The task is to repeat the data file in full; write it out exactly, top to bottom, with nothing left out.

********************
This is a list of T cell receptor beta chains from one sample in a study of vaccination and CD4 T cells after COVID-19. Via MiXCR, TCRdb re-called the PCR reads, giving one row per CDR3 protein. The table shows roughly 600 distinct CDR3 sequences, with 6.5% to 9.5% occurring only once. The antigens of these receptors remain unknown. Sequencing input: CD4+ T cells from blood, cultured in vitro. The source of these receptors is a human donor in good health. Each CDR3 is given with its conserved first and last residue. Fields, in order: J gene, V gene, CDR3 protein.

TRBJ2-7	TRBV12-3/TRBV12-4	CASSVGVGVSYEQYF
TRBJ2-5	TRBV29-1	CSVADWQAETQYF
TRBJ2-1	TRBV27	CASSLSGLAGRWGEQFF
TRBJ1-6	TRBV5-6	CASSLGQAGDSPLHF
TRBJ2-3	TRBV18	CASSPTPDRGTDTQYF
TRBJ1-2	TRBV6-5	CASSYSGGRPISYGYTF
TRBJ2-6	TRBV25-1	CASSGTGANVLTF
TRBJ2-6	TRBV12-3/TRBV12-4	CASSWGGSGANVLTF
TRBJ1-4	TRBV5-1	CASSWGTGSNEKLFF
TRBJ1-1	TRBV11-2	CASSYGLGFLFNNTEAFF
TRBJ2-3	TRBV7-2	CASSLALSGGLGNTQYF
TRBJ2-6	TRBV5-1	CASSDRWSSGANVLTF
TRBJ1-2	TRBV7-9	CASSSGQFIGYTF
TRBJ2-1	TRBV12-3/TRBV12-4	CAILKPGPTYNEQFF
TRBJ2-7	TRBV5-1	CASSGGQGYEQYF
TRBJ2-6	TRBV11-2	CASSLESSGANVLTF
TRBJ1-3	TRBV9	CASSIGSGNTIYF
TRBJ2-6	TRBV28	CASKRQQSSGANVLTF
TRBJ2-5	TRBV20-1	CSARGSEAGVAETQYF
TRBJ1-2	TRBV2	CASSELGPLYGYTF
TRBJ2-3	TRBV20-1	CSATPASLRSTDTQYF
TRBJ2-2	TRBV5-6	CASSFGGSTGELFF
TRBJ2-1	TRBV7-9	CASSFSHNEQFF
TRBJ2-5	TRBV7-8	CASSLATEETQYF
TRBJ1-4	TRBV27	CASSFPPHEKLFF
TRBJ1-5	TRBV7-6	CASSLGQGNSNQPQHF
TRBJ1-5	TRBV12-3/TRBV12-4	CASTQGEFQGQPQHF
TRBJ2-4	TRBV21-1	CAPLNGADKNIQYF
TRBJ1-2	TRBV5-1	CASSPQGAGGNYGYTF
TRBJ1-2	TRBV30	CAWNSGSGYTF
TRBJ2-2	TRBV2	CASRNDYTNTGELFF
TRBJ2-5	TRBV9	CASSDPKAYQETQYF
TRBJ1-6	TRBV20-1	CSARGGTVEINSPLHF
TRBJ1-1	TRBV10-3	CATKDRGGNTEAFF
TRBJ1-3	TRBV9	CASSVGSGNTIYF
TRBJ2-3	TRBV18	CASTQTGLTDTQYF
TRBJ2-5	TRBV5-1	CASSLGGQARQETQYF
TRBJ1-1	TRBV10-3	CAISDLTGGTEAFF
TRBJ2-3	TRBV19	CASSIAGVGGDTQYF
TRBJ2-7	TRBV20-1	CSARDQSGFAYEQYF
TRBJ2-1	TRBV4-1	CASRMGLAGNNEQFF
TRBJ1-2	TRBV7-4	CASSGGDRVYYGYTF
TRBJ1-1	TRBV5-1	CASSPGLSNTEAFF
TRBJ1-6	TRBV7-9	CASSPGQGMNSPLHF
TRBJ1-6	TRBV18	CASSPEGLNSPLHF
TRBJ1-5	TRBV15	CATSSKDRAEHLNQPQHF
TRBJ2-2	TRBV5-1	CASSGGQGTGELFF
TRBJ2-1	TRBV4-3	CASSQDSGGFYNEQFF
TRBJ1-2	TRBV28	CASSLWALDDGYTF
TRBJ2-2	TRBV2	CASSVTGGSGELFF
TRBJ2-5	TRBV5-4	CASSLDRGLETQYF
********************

This is a list of T cell receptor beta chains from one sample in a study of vaccination and CD4 T cells after COVID-19. Via MiXCR, TCRdb re-called the PCR reads, giving one row per CDR3 protein. The table shows roughly 600 distinct CDR3 sequences, with 6.5% to 9.5% occurring only once. The antigens of these receptors remain unknown. Sequencing input: CD4+ T cells from blood, cultured in vitro. The source of these receptors is a human donor in good health. Each CDR3 is given with its conserved first and last residue. Fields, in order: J gene, V gene, CDR3 protein.

TRBJ2-7	TRBV12-3/TRBV12-4	CASSVGVGVSYEQYF
TRBJ2-5	TRBV29-1	CSVADWQAETQYF
TRBJ2-1	TRBV27	CASSLSGLAGRWGEQFF
TRBJ1-6	TRBV5-6	CASSLGQAGDSPLHF
TRBJ2-3	TRBV18	CASSPTPDRGTDTQYF
TRBJ1-2	TRBV6-5	CASSYSGGRPISYGYTF
TRBJ2-6	TRBV25-1	CASSGTGANVLTF
TRBJ2-6	TRBV12-3/TRBV12-4	CASSWGGSGANVLTF
TRBJ1-4	TRBV5-1	CASSWGTGSNEKLFF
TRBJ1-1	TRBV11-2	CASSYGLGFLFNNTEAFF
TRBJ2-3	TRBV7-2	CASSLALSGGLGNTQYF
TRBJ2-6	TRBV5-1	CASSDRWSSGANVLTF
TRBJ1-2	TRBV7-9	CASSSGQFIGYTF
TRBJ2-1	TRBV12-3/TRBV12-4	CAILKPGPTYNEQFF
TRBJ2-7	TRBV5-1	CASSGGQGYEQYF
TRBJ2-6	TRBV11-2	CASSLESSGANVLTF
TRBJ1-3	TRBV9	CASSIGSGNTIYF
TRBJ2-6	TRBV28	CASKRQQSSGANVLTF
TRBJ2-5	TRBV20-1	CSARGSEAGVAETQYF
TRBJ1-2	TRBV2	CASSELGPLYGYTF
TRBJ2-3	TRBV20-1	CSATPASLRSTDTQYF
TRBJ2-2	TRBV5-6	CASSFGGSTGELFF
TRBJ2-1	TRBV7-9	CASSFSHNEQFF
TRBJ2-5	TRBV7-8	CASSLATEETQYF
TRBJ1-4	TRBV27	CASSFPPHEKLFF
TRBJ1-5	TRBV7-6	CASSLGQGNSNQPQHF
TRBJ1-5	TRBV12-3/TRBV12-4	CASTQGEFQGQPQHF
TRBJ2-4	TRBV21-1	CAPLNGADKNIQYF
TRBJ1-2	TRBV5-1	CASSPQGAGGNYGYTF
TRBJ1-2	TRBV30	CAWNSGSGYTF
TRBJ2-2	TRBV2	CASRNDYTNTGELFF
TRBJ2-5	TRBV9	CASSDPKAYQETQYF
TRBJ1-6	TRBV20-1	CSARGGTVEINSPLHF
TRBJ1-1	TRBV10-3	CATKDRGGNTEAFF
TRBJ1-3	TRBV9	CASSVGSGNTIYF
TRBJ2-3	TRBV18	CASTQTGLTDTQYF
TRBJ2-5	TRBV5-1	CASSLGGQARQETQYF
TRBJ1-1	TRBV10-3	CAISDLTGGTEAFF
TRBJ2-3	TRBV19	CASSIAGVGGDTQYF
TRBJ2-7	TRBV20-1	CSARDQSGFAYEQYF
TRBJ2-1	TRBV4-1	CASRMGLAGNNEQFF
TRBJ1-2	TRBV7-4	CASSGGDRVYYGYTF
TRBJ1-1	TRBV5-1	CASSPGLSNTEAFF
TRBJ1-6	TRBV7-9	CASSPGQGMNSPLHF
TRBJ1-6	TRBV18	CASSPEGLNSPLHF
TRBJ1-5	TRBV15	CATSSKDRAEHLNQPQHF
TRBJ2-2	TRBV5-1	CASSGGQGTGELFF
TRBJ2-1	TRBV4-3	CASSQDSGGFYNEQFF
TRBJ1-2	TRBV28	CASSLWALDDGYTF
TRBJ2-2	TRBV2	CASSVTGGSGELFF
TRBJ2-5	TRBV5-4	CASSLDRGLETQYF